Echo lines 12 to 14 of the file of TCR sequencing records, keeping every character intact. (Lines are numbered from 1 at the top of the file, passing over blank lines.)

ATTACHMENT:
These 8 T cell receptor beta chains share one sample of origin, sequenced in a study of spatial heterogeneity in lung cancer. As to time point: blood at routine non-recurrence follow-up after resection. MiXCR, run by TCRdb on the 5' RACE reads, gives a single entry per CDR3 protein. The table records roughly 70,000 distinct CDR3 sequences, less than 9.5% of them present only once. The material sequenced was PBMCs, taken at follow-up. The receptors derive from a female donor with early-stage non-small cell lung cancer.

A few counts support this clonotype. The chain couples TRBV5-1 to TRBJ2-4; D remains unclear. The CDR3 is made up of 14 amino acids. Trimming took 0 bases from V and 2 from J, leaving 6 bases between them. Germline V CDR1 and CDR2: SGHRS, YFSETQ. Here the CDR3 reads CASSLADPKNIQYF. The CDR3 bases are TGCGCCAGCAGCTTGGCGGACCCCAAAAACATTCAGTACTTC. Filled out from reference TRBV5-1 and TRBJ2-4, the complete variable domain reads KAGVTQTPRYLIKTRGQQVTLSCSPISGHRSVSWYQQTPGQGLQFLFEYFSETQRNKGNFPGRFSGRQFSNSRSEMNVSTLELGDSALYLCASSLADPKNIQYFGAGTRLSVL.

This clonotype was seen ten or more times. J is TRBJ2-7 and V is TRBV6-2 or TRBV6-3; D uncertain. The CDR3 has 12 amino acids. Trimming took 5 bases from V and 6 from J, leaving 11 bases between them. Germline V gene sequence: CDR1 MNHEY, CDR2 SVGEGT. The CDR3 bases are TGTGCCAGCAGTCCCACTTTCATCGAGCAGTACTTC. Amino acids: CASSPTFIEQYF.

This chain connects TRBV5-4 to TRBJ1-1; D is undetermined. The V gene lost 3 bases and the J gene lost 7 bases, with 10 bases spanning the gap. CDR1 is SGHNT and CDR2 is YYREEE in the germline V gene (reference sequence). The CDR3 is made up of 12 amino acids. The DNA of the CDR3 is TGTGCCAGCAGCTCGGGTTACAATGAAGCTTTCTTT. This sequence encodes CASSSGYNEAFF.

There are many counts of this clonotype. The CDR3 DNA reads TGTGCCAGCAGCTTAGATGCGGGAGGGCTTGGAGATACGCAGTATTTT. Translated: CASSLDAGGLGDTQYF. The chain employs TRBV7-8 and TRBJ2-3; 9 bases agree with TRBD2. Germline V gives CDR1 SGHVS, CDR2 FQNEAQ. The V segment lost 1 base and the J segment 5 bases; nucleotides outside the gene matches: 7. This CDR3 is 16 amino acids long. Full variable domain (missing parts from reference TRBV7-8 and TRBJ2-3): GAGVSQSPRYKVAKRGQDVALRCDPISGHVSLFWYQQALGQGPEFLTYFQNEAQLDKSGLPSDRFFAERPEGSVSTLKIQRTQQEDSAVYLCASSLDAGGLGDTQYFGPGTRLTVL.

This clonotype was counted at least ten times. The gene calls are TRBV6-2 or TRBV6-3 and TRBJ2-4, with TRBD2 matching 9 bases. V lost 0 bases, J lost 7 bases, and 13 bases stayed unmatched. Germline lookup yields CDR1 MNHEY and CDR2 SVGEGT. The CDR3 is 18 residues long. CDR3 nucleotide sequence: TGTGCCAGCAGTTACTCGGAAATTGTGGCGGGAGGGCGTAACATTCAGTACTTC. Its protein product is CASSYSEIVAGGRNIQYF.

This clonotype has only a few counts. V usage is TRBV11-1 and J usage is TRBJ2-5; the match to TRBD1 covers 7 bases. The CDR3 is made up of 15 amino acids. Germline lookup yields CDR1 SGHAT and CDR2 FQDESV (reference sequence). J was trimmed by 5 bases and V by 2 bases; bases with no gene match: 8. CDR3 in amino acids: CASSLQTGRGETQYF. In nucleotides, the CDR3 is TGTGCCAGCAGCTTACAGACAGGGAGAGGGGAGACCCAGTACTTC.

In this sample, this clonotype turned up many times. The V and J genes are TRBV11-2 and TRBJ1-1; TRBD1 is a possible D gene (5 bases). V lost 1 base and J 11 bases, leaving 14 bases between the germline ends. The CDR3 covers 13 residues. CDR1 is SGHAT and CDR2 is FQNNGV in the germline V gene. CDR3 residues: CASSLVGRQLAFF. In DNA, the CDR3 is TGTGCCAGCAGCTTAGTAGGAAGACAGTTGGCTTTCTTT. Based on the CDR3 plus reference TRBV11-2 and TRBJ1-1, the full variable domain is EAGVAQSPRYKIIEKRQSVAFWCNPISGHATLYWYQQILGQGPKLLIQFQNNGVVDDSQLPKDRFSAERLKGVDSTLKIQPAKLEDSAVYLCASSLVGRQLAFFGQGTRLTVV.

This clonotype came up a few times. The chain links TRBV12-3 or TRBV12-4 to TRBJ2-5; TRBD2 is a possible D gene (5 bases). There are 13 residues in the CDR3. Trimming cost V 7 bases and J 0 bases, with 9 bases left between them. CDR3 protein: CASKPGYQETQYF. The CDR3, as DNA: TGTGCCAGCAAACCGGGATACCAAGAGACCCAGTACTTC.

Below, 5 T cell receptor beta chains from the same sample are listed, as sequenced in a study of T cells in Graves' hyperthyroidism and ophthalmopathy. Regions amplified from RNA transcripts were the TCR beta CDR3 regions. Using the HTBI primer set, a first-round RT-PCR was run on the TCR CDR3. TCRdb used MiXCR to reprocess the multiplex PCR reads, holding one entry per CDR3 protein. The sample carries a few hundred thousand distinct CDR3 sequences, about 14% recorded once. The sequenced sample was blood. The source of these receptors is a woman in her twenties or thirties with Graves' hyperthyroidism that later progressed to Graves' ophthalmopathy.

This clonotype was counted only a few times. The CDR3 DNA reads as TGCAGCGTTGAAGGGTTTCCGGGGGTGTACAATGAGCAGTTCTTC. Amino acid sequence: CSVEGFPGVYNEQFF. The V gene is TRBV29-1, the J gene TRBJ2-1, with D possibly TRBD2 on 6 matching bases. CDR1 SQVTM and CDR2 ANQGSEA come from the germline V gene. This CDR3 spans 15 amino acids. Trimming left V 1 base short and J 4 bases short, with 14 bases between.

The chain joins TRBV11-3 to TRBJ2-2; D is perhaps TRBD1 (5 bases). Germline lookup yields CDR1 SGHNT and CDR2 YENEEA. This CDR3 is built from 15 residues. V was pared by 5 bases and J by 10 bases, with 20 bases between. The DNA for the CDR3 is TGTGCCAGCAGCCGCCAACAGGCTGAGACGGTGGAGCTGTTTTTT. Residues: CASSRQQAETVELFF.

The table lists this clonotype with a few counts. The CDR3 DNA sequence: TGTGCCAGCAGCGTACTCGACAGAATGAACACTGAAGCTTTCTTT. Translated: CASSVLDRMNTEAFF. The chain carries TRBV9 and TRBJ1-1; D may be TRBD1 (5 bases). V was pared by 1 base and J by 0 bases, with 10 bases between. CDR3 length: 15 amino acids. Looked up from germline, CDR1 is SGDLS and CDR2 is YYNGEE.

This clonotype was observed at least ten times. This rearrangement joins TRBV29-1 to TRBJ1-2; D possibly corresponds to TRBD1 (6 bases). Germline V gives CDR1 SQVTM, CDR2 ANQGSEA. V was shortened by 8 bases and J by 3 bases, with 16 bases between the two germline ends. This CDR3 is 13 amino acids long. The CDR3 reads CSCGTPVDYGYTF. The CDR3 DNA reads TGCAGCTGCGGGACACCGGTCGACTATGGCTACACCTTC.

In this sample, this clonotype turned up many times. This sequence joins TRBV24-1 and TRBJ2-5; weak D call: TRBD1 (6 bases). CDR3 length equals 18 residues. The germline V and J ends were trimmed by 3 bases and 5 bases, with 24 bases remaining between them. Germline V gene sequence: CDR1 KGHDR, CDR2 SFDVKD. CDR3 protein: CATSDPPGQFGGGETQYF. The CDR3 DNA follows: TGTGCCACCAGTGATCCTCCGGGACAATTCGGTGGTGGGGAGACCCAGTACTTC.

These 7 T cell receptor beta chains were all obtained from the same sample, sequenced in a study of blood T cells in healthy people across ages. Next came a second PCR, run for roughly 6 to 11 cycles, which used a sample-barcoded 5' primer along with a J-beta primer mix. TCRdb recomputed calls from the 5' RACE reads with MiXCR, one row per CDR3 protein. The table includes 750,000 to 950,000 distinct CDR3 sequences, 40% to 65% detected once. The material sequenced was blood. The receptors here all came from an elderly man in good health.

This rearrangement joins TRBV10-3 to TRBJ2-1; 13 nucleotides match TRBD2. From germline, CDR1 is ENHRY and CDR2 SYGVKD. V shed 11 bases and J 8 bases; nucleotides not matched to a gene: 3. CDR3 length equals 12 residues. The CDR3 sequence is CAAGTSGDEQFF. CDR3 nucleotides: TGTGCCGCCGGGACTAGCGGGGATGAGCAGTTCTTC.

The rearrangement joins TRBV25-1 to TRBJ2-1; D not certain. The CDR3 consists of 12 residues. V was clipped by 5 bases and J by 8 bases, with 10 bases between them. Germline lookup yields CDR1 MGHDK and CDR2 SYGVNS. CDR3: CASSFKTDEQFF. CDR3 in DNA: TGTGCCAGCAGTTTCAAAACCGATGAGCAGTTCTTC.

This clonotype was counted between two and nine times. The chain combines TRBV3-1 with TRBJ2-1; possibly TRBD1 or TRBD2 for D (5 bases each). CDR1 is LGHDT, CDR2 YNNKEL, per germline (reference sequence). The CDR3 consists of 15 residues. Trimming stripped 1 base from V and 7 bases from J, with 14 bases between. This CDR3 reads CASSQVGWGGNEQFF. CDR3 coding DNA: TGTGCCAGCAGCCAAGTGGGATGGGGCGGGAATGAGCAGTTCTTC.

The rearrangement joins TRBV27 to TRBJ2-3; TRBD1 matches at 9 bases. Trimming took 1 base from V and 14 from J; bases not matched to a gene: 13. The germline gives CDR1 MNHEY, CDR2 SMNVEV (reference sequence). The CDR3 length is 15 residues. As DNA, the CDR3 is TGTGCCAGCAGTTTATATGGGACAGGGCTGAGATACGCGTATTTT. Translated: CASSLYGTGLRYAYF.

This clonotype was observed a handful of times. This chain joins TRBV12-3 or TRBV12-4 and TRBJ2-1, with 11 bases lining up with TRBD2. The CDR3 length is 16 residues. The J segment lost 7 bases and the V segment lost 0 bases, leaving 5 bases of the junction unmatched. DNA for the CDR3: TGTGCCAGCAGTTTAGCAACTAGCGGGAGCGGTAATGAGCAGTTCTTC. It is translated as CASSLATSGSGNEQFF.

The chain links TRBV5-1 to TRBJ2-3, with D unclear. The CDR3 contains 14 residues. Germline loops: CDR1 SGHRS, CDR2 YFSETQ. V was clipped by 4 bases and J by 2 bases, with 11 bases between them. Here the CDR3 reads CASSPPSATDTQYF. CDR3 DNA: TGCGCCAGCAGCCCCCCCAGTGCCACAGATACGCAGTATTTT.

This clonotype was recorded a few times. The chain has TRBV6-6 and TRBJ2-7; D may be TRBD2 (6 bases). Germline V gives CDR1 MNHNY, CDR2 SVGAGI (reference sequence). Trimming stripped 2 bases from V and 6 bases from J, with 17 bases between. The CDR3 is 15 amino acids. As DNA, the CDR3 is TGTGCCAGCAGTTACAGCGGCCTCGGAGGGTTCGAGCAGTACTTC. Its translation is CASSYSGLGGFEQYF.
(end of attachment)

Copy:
The chain joins TRBV11-3 to TRBJ2-2; D is perhaps TRBD1 (5 bases). Germline lookup yields CDR1 SGHNT and CDR2 YENEEA. This CDR3 is built from 15 residues. V was pared by 5 bases and J by 10 bases, with 20 bases between. The DNA for the CDR3 is TGTGCCAGCAGCCGCCAACAGGCTGAGACGGTGGAGCTGTTTTTT. Residues: CASSRQQAETVELFF.

The table lists this clonotype with a few counts. The CDR3 DNA sequence: TGTGCCAGCAGCGTACTCGACAGAATGAACACTGAAGCTTTCTTT. Translated: CASSVLDRMNTEAFF. The chain carries TRBV9 and TRBJ1-1; D may be TRBD1 (5 bases). V was pared by 1 base and J by 0 bases, with 10 bases between. CDR3 length: 15 amino acids. Looked up from germline, CDR1 is SGDLS and CDR2 is YYNGEE.

This clonotype was observed at least ten times. This rearrangement joins TRBV29-1 to TRBJ1-2; D possibly corresponds to TRBD1 (6 bases). Germline V gives CDR1 SQVTM, CDR2 ANQGSEA. V was shortened by 8 bases and J by 3 bases, with 16 bases between the two germline ends. This CDR3 is 13 amino acids long. The CDR3 reads CSCGTPVDYGYTF. The CDR3 DNA reads TGCAGCTGCGGGACACCGGTCGACTATGGCTACACCTTC.